Thursday September 7, 2006

The chilling effect

new ac

Here’s Brook Dorsch hanging out on the roof of his Gallery, with one of three gigantic new A/C units, which are recently purchased (e-bay, baby), shipped from California, installed, wired, debugged, and switched on. And they work great — the opening this Saturday (Lucas Blanco and Marc Roder) shall take place in a pleasantly cooled gallery. So I sat down yesterday to chat with Brook about the A/C, the future of the Dorsch, and Wynwood in general.

The units were purchased (new) from California at a bargain price because a recent law made them uninstallable there. But it turns out that wasn’t the problem; nor was the problem installing them. The big pain in the ass was wiring them for power, which required a whole new electrical panel for the gallery, and ended up costing thousands of dollars. But nevermind: they work.

Standing on the roof, it’s impossible to miss the gigantic new power-lines running down the block eastward — not the ones you see in the picture, the much bigger ones supported by the fat pole rising in the the mid-right). They were rush-installed by FPL to power the almost-complete Midtown development, and they crackle softly in the damp air, murmuring about the changes rapidly approaching for the neighborhood.

When Dorsch moved his gallery from Coral Gables to Wynwood six and a half years ago, the only art-related thing there was “Locust”: and maybe the “Rubells”: (though they weren’t open to visitors yet). He was the first of dozens of galleries which flocked there at first because rent and property values were cheap, later because everyone else was there. But now, thanks to Midtown, the art-ification of the neighborhood, and general property-boom, property values are maybe about ten times what they were then. And when Miami 21 hits and almost certainly re-zones the whole area from industrial to some sort of residential/commercial combination, it’s really going to take off. At some point (methinks less then five years), the forces of the marketplace are going to force the galleries to begin to move out, and the Lincoln Road cycle will begin again somewhere else.

Update: Brook mentioned this about a million times, but not enough for me to remember: Onajide did a podcast Steve Kaplan did a podcast on Onajide’s blog about the AC. I haven’t had a chance to listen to it yet, but there it is. Why isn’t Critical Miami podcasting? Why is the Miami Art Exchange blog opening in a funny box (rendering permlinks useless)? What do you get when you drop a piano on an army base? All excellent questions.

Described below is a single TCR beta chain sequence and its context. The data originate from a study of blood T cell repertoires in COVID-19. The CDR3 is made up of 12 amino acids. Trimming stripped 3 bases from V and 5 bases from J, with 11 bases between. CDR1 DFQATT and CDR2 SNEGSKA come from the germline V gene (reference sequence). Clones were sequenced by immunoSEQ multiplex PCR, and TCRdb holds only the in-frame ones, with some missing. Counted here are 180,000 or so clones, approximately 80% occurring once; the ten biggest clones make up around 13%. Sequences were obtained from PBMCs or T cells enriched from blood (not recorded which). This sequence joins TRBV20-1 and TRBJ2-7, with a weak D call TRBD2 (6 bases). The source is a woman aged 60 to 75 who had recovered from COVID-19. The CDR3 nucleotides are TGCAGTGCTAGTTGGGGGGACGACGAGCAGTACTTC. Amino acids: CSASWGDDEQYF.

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  1. Gus    Thu Sep 7, 09:30 AM #  

    Excellent observation, Alesh. You have masterfully taken what some might call a mundane interview with a gallery owner and shed some light on Miami’s chilling future.

    I agree, the galleries will be forced out. Not because I see a huge boom in business on the horizon. Far from it. The marketplace will force the galleries to move because Starbucks and Banana Republic stores don’t have to make so much money.

  2. Onajide    Thu Sep 7, 11:06 AM #  

    Nice image. It took me a few days longer than I wanted to get the podcast up and online. It should be nice indoors now.

  3. Manola Blablablanik    Thu Sep 7, 11:58 AM #  

    Geez, I guess this will make the Miami art community forever bohemian (as in moving around, gypsy style). If only there were rent-control/capital funding for artists.

  4. Franklin    Thu Sep 7, 12:07 PM #  

    Being able to link to individual exhibitions was your idea, champ. I made it so, and you don’t? Don’t make me come down there.

  5. alesh    Thu Sep 7, 01:05 PM #  

    I know, i know. It’s a wonder I didn’t botch this post any worse then it is. People must wonder whether the person who runs this site is a functioning adult.

    Are those permlinks a new thing, tho? I see them now. Anyway, I added links above, but I haven’t tested them, so I wouldn’t count on them working. And if they work, they probably go to the wrong place. Click at your own peril.

  6. alesh    Thu Sep 7, 01:07 PM #  

    on the plus side, you have to admit I’m pretty good at linking to my own old content, right?

    And thanks for dropping in. How’s it going with TXP?

  7. oldswish    Thu Sep 7, 02:06 PM #  

    Uh, hate to spoil the party, but has anyone bothered to ask why these units were illegal in California?
    PS the outer fringes of little haiti still has reasonable prices.

  8. alesh    Thu Sep 7, 02:12 PM #  

    I know more about those units then you can imagine. They passed a law in California between the time the original owner purchased them and the time he installed them that increased the required minimum efficiency of newly installed A/C units, and these fell just short of the new requirement. Hence brand new units that needed to be unloaded across state lines at a big discount.